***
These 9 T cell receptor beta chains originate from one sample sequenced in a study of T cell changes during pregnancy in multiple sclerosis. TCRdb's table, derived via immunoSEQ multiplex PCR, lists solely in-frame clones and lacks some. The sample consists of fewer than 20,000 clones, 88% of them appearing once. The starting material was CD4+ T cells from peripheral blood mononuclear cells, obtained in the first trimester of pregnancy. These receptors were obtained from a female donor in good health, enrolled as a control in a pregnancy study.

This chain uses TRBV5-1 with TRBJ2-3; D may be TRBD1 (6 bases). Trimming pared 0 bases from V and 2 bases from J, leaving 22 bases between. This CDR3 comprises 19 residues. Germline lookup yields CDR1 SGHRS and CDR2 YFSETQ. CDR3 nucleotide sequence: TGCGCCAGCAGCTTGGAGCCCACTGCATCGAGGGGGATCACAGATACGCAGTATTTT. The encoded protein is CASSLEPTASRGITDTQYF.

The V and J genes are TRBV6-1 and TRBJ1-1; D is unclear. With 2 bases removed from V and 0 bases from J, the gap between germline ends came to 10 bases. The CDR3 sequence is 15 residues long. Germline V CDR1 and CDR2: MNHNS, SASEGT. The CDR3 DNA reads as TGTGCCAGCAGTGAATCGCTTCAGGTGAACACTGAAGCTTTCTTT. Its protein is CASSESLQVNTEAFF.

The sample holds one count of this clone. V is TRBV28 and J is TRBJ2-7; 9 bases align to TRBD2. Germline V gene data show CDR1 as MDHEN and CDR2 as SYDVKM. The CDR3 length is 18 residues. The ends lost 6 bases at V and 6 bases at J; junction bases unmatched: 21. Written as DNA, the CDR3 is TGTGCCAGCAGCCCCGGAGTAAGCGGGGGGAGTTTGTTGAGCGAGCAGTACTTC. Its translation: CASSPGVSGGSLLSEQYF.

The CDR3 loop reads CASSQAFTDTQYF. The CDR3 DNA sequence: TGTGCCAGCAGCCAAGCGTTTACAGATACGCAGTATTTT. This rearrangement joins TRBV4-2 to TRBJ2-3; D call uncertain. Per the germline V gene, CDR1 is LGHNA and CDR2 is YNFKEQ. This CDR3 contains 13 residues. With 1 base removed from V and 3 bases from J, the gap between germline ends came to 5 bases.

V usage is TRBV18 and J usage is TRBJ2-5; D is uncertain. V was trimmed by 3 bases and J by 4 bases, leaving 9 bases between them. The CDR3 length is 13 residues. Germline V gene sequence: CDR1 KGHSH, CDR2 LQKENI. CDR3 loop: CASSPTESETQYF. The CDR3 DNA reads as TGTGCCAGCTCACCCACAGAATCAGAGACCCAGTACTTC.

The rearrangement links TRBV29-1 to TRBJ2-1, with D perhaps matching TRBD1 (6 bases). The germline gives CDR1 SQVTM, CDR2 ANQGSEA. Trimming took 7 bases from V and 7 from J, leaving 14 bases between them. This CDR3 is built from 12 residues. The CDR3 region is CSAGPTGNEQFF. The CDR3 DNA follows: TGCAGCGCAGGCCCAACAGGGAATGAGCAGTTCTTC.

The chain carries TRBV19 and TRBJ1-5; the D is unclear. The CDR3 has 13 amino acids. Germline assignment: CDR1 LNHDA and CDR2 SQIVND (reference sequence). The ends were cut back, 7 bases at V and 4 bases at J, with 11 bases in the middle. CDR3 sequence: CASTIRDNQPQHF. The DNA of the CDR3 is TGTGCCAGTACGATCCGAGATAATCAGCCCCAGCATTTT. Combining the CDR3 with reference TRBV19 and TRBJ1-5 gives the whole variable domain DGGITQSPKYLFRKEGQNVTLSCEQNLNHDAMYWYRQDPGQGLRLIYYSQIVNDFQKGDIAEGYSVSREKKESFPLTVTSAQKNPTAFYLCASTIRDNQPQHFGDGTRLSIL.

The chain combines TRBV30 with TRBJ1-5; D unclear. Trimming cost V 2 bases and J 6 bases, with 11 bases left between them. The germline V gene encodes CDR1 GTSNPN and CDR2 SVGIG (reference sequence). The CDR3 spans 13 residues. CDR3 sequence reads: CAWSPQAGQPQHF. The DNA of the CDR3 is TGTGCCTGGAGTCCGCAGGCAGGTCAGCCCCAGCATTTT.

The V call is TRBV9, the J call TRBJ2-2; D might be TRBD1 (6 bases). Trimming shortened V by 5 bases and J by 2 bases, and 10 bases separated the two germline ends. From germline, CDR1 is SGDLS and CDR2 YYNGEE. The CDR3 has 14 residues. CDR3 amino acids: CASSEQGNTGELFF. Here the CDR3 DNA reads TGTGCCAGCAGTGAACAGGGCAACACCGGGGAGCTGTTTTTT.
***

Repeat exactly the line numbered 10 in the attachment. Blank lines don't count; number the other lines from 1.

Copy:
The V call is TRBV9, the J call TRBJ2-2; D might be TRBD1 (6 bases). Trimming shortened V by 5 bases and J by 2 bases, and 10 bases separated the two germline ends. From germline, CDR1 is SGDLS and CDR2 YYNGEE. The CDR3 has 14 residues. CDR3 amino acids: CASSEQGNTGELFF. Here the CDR3 DNA reads TGTGCCAGCAGTGAACAGGGCAACACCGGGGAGCTGTTTTTT.